An educator is pleading with parents to expose their boys to different role models after five teenagers died in a car crash near Timaru.
Richie Hardcore, a public speaker who specialised in exploring masculinity, told Newstalk ZB's Kate Hawkesby this morning that parents could help challenge gender stereotypes which might limit incidents like Saturday's fatal crash.
"A lot of young guys are looking for a sense of purpose and a sense of belonging, we all want to fit in and if fitting in means drinking too much and doing stupid things in our cars then we tend to go along with it," he said.
"If parents can give them alternatives to that sort of behaviour, then hopefully we'll see less and less of these sorts of tragedies."
Five boys, aged 15 and 16, died after the Nissan Bluebird sedan they were travelling in hit a power pole about 7.30pm.
The 19-year-old driver survived and was taken to Timaru Hospital with serious injuries.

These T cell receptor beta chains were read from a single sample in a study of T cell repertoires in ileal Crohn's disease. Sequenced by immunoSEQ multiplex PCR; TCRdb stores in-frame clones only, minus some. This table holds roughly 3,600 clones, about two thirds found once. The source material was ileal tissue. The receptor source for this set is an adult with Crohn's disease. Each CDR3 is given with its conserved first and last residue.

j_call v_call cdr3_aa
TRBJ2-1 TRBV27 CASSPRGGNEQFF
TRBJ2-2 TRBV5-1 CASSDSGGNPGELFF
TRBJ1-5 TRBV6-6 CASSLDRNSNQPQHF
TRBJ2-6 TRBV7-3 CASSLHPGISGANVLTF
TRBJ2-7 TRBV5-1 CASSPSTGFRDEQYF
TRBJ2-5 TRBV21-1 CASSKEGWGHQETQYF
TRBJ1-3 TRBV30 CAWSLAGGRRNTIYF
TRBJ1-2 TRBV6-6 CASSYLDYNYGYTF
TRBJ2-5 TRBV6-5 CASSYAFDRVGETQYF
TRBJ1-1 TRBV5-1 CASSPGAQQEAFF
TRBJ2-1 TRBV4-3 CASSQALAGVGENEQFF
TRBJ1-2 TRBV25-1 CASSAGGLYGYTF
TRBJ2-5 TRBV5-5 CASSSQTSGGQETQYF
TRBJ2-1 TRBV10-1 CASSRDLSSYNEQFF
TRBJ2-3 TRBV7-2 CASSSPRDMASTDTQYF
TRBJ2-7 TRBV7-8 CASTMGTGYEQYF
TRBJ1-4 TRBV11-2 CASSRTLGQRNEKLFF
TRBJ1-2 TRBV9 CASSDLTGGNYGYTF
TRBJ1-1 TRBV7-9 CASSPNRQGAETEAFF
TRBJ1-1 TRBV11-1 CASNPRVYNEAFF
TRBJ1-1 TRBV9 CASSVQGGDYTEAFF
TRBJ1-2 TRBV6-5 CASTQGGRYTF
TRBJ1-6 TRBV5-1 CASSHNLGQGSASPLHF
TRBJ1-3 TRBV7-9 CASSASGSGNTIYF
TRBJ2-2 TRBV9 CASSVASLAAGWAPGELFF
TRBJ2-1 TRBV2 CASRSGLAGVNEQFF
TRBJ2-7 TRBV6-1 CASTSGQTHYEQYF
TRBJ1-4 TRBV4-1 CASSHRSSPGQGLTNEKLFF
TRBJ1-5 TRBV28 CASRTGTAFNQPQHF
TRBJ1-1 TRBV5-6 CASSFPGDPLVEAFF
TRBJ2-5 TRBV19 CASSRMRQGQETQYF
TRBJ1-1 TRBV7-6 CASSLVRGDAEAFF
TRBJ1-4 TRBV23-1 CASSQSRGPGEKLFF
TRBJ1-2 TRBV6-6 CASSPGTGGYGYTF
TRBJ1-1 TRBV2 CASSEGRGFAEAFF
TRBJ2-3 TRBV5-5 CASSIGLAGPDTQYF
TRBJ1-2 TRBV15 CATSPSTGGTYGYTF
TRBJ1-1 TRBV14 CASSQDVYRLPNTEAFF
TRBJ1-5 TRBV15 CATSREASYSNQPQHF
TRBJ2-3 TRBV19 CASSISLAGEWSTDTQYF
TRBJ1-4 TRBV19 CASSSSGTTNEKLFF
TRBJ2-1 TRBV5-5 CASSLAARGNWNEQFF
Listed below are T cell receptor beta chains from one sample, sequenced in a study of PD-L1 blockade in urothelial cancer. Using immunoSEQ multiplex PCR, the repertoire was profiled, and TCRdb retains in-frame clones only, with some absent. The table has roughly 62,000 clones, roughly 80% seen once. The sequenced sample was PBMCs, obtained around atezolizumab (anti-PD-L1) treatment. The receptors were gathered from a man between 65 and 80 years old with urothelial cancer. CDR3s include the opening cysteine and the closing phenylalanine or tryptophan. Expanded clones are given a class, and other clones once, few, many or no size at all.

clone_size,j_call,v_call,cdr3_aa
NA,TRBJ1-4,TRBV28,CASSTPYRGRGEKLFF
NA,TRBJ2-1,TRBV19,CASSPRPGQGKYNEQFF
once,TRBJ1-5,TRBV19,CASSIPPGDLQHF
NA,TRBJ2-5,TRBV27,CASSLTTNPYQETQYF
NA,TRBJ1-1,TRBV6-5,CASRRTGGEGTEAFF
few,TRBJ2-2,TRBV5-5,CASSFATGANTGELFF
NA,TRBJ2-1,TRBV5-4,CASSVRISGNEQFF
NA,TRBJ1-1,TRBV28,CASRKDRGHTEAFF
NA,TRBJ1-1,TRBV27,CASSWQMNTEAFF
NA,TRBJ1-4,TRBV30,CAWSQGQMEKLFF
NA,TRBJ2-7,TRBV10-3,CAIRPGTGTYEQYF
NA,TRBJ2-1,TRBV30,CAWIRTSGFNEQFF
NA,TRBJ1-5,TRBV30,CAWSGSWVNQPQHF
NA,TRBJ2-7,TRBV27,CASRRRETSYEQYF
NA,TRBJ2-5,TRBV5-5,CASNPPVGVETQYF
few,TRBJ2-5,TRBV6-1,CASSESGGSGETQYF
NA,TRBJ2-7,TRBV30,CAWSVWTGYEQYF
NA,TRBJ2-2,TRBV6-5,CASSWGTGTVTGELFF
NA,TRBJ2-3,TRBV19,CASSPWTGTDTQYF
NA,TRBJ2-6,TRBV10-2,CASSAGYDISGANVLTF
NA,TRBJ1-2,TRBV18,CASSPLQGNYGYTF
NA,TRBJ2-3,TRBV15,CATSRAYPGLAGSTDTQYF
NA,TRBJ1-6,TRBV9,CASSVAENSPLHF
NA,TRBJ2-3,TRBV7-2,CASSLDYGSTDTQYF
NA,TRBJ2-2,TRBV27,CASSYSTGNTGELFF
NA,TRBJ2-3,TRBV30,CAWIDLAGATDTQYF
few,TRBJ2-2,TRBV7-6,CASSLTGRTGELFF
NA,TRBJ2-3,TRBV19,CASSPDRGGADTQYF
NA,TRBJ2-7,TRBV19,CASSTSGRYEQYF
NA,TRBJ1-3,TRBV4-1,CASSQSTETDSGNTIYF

He was well enough to post a message on social media yesterday afternoon, including a photograph of himself in his hospital bed, apologising for the crash.
"Hello everyone just wanted to say I'm not dead I am very very lucky to still be alive and I can't believe what has happened," he wrote, in a post seen by the Herald.
"And I am so so so sorry to the families that I have put in pain coz of stupid mistakes that I made that has costed five lives."
Aoraki Police Area Commander Inspector Dave Gaskin said a number of people in the car were not wearing seatbelts. One boy was found in the car's boot.
It's understood alcohol may have played some part in the crash.
Hardcore believed there was a reluctance to tackle alcohol-related issues at a legislative level, given its cheap pricing and prevalence in advertising and sponsorship.
"How do we normalise drinking sensibly or not drinking at all, I think that's also an important part of the conversation."
Hardcore, in his 40s, said traditional concepts of masculinity and manhood needed to be updated for the frequency of such tragedies to reduce.
"We consistently have to show how tough we are as boys to our peers and that hasn't changed since I was a young man, which was a long time ago now.
"If we can get counter-narratives in our education system for our boys to look towards, I think that's going to go a long way."